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Stages of Learning.

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Presentation on theme: "Stages of Learning."— Presentation transcript:

1 Stages of Learning

2 Planning/Preparation Stage
This stage of learning is when you are at the beginning of learning a new game or new skill.

3 What it looks like Performers are often uncoordinated and miss the shuttle Limited number of shots available to them. Action/technique not yet fully learned. Actions reduced to simple movements with limited sub-routines and limited movement.

4 Very little in the way of pressure or decision – making which will be too much for the performer at this stage. Action towards the closed skill end of the skill classification with performer repeating the same action. Practices are simple with shadow, self-feed, simple repetition being the main forms of practice.

5 Many mistakes with the use of regular feedback vital in establishing the correct technique.
If the result is correct, repeat the action. If the result is incorrect or an error, change action. Establishing neurological pathways, therefore movement patterns must be learnt correctly to eradicate bad habits.

6 Factors Affecting Learning
Concentration – on the model performer Motivation – link to Gradual Build up Feedback – lots immediately from teacher verbal – why?

7 Principles of Effective Practice
SMARTER Specific – Drills - GBU, Shadow – why Measurable – Out of ten Achievable – GBU, Shadow – everything out of ten allowing targets to be set Realistic – Targets 10/10 – likely? Time Phased – comes from 10 – short sharp! (motivation) Exciting – Simple repetition Recorded - training diary

8 Practice Stage This stage of learning can have a wide range of ability, ranging from hitting back and forward to having a range of shots but inconsistency in playing them.

9 What it looks like Actions are smoother
Fewer occasions where the shuttle is missed. Increased number of shots in their repertoire although they lack consistency, fluency and accuracy. Action slightly more established although mistakes can still be made. Action is more fluent and rhythmical.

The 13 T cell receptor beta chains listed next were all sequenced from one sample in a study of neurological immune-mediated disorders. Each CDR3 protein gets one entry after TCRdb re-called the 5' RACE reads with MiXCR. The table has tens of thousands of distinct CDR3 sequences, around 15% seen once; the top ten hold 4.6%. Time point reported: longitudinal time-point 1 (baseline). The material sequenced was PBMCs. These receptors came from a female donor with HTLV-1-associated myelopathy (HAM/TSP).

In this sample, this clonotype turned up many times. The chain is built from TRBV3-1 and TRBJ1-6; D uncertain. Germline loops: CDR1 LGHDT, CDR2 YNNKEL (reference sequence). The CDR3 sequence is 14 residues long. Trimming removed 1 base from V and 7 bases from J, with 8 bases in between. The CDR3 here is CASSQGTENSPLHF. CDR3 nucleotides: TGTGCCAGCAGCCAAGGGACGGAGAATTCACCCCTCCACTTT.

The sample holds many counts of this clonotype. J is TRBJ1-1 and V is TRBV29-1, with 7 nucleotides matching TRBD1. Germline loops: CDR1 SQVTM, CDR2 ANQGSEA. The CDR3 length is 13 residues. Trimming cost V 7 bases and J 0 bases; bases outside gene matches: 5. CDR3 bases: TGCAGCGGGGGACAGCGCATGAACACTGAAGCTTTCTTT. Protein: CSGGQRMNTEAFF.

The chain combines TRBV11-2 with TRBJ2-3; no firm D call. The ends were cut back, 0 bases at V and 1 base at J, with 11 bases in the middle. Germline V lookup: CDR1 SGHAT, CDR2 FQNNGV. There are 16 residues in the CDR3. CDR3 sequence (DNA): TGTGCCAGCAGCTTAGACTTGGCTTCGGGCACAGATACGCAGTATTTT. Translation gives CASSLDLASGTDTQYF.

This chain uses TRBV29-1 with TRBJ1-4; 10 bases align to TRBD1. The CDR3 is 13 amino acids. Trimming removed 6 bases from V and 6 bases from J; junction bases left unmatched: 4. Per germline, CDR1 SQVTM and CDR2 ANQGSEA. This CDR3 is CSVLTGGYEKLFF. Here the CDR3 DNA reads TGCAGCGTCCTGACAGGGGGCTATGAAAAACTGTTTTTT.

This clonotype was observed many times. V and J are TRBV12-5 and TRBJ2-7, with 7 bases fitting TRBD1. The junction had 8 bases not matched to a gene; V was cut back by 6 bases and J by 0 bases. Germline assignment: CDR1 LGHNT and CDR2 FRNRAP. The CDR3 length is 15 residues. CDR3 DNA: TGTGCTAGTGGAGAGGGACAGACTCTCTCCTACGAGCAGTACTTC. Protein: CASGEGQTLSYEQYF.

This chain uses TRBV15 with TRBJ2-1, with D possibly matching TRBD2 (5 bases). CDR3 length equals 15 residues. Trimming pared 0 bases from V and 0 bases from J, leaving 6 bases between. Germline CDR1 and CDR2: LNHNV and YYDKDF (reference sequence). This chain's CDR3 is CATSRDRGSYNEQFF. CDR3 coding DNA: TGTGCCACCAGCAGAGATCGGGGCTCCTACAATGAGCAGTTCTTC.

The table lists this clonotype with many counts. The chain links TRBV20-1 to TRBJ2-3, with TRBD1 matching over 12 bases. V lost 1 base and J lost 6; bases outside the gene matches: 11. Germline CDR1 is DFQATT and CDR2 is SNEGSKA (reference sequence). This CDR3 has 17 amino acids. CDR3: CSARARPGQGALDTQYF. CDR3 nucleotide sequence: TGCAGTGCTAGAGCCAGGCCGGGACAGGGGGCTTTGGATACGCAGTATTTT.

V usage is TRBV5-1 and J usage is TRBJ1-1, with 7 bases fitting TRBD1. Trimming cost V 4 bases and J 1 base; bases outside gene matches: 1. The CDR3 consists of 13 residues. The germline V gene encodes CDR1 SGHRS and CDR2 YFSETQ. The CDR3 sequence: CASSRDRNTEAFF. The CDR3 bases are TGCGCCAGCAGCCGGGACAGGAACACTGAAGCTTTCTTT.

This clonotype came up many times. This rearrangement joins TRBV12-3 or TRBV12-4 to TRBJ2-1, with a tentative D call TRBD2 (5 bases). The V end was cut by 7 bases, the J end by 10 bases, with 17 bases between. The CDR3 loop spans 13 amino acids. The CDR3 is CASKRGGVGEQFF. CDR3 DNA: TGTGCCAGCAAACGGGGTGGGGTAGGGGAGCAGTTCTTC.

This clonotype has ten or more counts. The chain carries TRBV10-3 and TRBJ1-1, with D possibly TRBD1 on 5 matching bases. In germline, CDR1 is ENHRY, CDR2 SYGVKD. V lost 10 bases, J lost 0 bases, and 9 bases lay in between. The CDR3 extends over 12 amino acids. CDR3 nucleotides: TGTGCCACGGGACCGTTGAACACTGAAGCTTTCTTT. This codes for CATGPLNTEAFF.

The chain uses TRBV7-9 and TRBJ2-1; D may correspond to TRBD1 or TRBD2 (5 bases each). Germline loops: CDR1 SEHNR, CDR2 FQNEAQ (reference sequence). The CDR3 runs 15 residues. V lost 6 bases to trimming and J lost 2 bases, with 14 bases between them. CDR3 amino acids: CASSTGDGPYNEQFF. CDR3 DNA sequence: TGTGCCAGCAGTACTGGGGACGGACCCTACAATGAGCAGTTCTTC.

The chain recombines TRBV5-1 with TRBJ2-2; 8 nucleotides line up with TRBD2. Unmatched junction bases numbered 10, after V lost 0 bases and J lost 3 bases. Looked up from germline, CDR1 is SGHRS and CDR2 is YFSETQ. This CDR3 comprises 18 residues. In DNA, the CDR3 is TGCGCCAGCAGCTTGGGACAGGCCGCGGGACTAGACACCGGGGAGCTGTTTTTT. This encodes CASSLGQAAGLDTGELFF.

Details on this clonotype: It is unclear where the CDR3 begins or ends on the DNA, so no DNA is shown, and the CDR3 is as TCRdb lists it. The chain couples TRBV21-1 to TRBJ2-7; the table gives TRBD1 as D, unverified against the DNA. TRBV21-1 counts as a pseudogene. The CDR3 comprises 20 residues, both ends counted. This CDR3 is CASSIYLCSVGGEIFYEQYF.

10 Action is more fluent and rhythmical.
Accuracy and consistency is greater. More sub-routines and movements are added Repetition makes way for simple drills and then more complex drills. Other shots, either fake or actual, are added to increase the game-like conditions

11 More pressure is added by the addition of smaller target areas, greater targets to achieve (7out of 10) Feedback is still given but towards the end of a practice. Type of feedback can vary from verbal, internal, knowledge of results. Some decision – making goes on but limited. Some awareness of opponents positioning

12 Factors Affecting Learning
Concentration – targets are set, drills a bit more exciting will this help to keep you on task? Motivation – Conditioned games, targets, see improvements from last stage Feedback – tends to be after a drill rather than immediately, internal feedback now comes in.

13 Principles of Effective Practice
Specific – Drills and the stage you are at – repetition drills, conditioned games Measurable – targets, comparison to model Achievable - targets Realistic - 10/10 likely? Time Phased – all done in blocks of 10 Exciting – Conditioned games Recorded – Training Diary, Movement analysis, block of ten

14 Automatic Stage At this stage performers have a good grasp of how to perform skills. They require practices that help them with decision making and placement of shots. Practices are more complex at this stage.

15 What it looks like Actions are fluent and efficient
Full range of shots in their repertoire Rarely miss shuttle Action is now established and can be performed without thinking how to do it

16 Focus is now on where, when and what action to do.
Focus is now on decision – making and playing under pressure. All the external factors are now part of practice and play Performer is now more able to concentrate on tactics.

17 Practices are now game- like or are conditioned games.
Feedback is continually received by the performer seeing, feeling if the action is correct. Feedback is self evaluation.

18 Factors Affecting Learning
Motivation – Games? Pressure Drills Concentration – within game setting as the focus is on decision making under game pressure Feedback – all internal, self evaluation

19 Principles of Effective Practice
Specific – drills at this level Measurable – again all out of 10 Achievable – Realistic - Time Phased - Exciting – focus on games and decision making Recorded – Training Diary

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